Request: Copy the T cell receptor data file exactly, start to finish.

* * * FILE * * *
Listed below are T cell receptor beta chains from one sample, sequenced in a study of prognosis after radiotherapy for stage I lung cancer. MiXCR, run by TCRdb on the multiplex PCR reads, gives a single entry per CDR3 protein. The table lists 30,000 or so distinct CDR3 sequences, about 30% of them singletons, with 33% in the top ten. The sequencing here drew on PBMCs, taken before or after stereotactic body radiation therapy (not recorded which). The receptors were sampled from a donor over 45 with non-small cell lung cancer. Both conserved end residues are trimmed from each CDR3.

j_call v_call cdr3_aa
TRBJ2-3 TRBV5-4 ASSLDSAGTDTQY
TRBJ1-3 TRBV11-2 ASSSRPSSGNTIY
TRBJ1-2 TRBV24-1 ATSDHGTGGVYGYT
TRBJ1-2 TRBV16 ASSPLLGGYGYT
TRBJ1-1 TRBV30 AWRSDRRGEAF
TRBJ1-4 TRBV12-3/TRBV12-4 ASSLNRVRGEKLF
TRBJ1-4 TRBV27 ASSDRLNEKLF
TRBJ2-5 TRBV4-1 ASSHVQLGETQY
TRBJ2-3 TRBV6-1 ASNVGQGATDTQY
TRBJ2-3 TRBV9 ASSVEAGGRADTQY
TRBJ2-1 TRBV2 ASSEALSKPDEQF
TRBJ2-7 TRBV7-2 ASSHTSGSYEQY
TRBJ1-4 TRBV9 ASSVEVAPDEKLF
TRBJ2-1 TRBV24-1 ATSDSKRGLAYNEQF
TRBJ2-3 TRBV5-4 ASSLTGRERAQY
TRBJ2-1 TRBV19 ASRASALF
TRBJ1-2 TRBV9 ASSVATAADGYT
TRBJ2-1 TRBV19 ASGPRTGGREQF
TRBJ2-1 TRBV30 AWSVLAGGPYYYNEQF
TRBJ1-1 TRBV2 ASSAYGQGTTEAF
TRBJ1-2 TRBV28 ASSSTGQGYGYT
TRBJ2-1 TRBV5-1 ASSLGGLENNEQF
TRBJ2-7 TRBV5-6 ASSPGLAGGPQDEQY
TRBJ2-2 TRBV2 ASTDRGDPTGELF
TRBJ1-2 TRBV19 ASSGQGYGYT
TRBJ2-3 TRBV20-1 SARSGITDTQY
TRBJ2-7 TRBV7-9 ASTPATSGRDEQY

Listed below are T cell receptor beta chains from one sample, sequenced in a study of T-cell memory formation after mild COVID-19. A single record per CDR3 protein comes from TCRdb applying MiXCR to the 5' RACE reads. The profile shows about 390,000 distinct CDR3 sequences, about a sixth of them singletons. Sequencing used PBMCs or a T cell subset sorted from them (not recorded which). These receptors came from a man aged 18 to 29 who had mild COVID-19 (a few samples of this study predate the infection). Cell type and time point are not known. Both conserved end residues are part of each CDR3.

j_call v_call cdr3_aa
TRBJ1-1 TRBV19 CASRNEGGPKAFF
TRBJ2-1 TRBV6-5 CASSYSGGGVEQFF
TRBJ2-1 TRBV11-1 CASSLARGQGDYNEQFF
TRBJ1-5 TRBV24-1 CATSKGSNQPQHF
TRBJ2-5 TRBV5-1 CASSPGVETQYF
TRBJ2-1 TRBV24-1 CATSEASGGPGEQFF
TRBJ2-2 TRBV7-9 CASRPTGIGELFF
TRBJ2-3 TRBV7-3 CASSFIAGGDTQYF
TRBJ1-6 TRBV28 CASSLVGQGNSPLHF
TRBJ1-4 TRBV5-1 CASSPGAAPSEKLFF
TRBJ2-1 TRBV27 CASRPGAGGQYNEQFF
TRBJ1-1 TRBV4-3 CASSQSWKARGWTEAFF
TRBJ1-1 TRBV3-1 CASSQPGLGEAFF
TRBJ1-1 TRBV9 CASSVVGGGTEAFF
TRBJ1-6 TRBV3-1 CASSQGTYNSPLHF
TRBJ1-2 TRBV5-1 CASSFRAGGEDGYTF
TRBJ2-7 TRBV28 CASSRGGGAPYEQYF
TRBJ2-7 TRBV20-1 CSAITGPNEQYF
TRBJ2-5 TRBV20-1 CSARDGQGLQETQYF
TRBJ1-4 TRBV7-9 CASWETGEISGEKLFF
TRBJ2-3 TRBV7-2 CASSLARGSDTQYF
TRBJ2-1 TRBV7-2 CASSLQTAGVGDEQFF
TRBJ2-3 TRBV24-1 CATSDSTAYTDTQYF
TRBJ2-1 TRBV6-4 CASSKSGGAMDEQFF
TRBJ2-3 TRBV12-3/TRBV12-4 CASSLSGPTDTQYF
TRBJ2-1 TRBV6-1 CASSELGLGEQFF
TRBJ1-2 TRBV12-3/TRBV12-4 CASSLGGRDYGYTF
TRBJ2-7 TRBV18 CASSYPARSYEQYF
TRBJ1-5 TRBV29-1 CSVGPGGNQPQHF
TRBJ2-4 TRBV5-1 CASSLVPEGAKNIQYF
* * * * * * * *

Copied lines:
Listed below are T cell receptor beta chains from one sample, sequenced in a study of prognosis after radiotherapy for stage I lung cancer. MiXCR, run by TCRdb on the multiplex PCR reads, gives a single entry per CDR3 protein. The table lists 30,000 or so distinct CDR3 sequences, about 30% of them singletons, with 33% in the top ten. The sequencing here drew on PBMCs, taken before or after stereotactic body radiation therapy (not recorded which). The receptors were sampled from a donor over 45 with non-small cell lung cancer. Both conserved end residues are trimmed from each CDR3.

j_call v_call cdr3_aa
TRBJ2-3 TRBV5-4 ASSLDSAGTDTQY
TRBJ1-3 TRBV11-2 ASSSRPSSGNTIY
TRBJ1-2 TRBV24-1 ATSDHGTGGVYGYT
TRBJ1-2 TRBV16 ASSPLLGGYGYT
TRBJ1-1 TRBV30 AWRSDRRGEAF
TRBJ1-4 TRBV12-3/TRBV12-4 ASSLNRVRGEKLF
TRBJ1-4 TRBV27 ASSDRLNEKLF
TRBJ2-5 TRBV4-1 ASSHVQLGETQY
TRBJ2-3 TRBV6-1 ASNVGQGATDTQY
TRBJ2-3 TRBV9 ASSVEAGGRADTQY
TRBJ2-1 TRBV2 ASSEALSKPDEQF
TRBJ2-7 TRBV7-2 ASSHTSGSYEQY
TRBJ1-4 TRBV9 ASSVEVAPDEKLF
TRBJ2-1 TRBV24-1 ATSDSKRGLAYNEQF
TRBJ2-3 TRBV5-4 ASSLTGRERAQY
TRBJ2-1 TRBV19 ASRASALF
TRBJ1-2 TRBV9 ASSVATAADGYT
TRBJ2-1 TRBV19 ASGPRTGGREQF
TRBJ2-1 TRBV30 AWSVLAGGPYYYNEQF
TRBJ1-1 TRBV2 ASSAYGQGTTEAF
TRBJ1-2 TRBV28 ASSSTGQGYGYT
TRBJ2-1 TRBV5-1 ASSLGGLENNEQF
TRBJ2-7 TRBV5-6 ASSPGLAGGPQDEQY
TRBJ2-2 TRBV2 ASTDRGDPTGELF
TRBJ1-2 TRBV19 ASSGQGYGYT
TRBJ2-3 TRBV20-1 SARSGITDTQY
TRBJ2-7 TRBV7-9 ASTPATSGRDEQY

Listed below are T cell receptor beta chains from one sample, sequenced in a study of T-cell memory formation after mild COVID-19. A single record per CDR3 protein comes from TCRdb applying MiXCR to the 5' RACE reads. The profile shows about 390,000 distinct CDR3 sequences, about a sixth of them singletons. Sequencing used PBMCs or a T cell subset sorted from them (not recorded which). These receptors came from a man aged 18 to 29 who had mild COVID-19 (a few samples of this study predate the infection). Cell type and time point are not known. Both conserved end residues are part of each CDR3.

j_call v_call cdr3_aa
TRBJ1-1 TRBV19 CASRNEGGPKAFF
TRBJ2-1 TRBV6-5 CASSYSGGGVEQFF
TRBJ2-1 TRBV11-1 CASSLARGQGDYNEQFF
TRBJ1-5 TRBV24-1 CATSKGSNQPQHF
TRBJ2-5 TRBV5-1 CASSPGVETQYF
TRBJ2-1 TRBV24-1 CATSEASGGPGEQFF
TRBJ2-2 TRBV7-9 CASRPTGIGELFF
TRBJ2-3 TRBV7-3 CASSFIAGGDTQYF
TRBJ1-6 TRBV28 CASSLVGQGNSPLHF
TRBJ1-4 TRBV5-1 CASSPGAAPSEKLFF
TRBJ2-1 TRBV27 CASRPGAGGQYNEQFF
TRBJ1-1 TRBV4-3 CASSQSWKARGWTEAFF
TRBJ1-1 TRBV3-1 CASSQPGLGEAFF
TRBJ1-1 TRBV9 CASSVVGGGTEAFF
TRBJ1-6 TRBV3-1 CASSQGTYNSPLHF
TRBJ1-2 TRBV5-1 CASSFRAGGEDGYTF
TRBJ2-7 TRBV28 CASSRGGGAPYEQYF
TRBJ2-7 TRBV20-1 CSAITGPNEQYF
TRBJ2-5 TRBV20-1 CSARDGQGLQETQYF
TRBJ1-4 TRBV7-9 CASWETGEISGEKLFF
TRBJ2-3 TRBV7-2 CASSLARGSDTQYF
TRBJ2-1 TRBV7-2 CASSLQTAGVGDEQFF
TRBJ2-3 TRBV24-1 CATSDSTAYTDTQYF
TRBJ2-1 TRBV6-4 CASSKSGGAMDEQFF
TRBJ2-3 TRBV12-3/TRBV12-4 CASSLSGPTDTQYF
TRBJ2-1 TRBV6-1 CASSELGLGEQFF
TRBJ1-2 TRBV12-3/TRBV12-4 CASSLGGRDYGYTF
TRBJ2-7 TRBV18 CASSYPARSYEQYF
TRBJ1-5 TRBV29-1 CSVGPGGNQPQHF
TRBJ2-4 TRBV5-1 CASSLVPEGAKNIQYF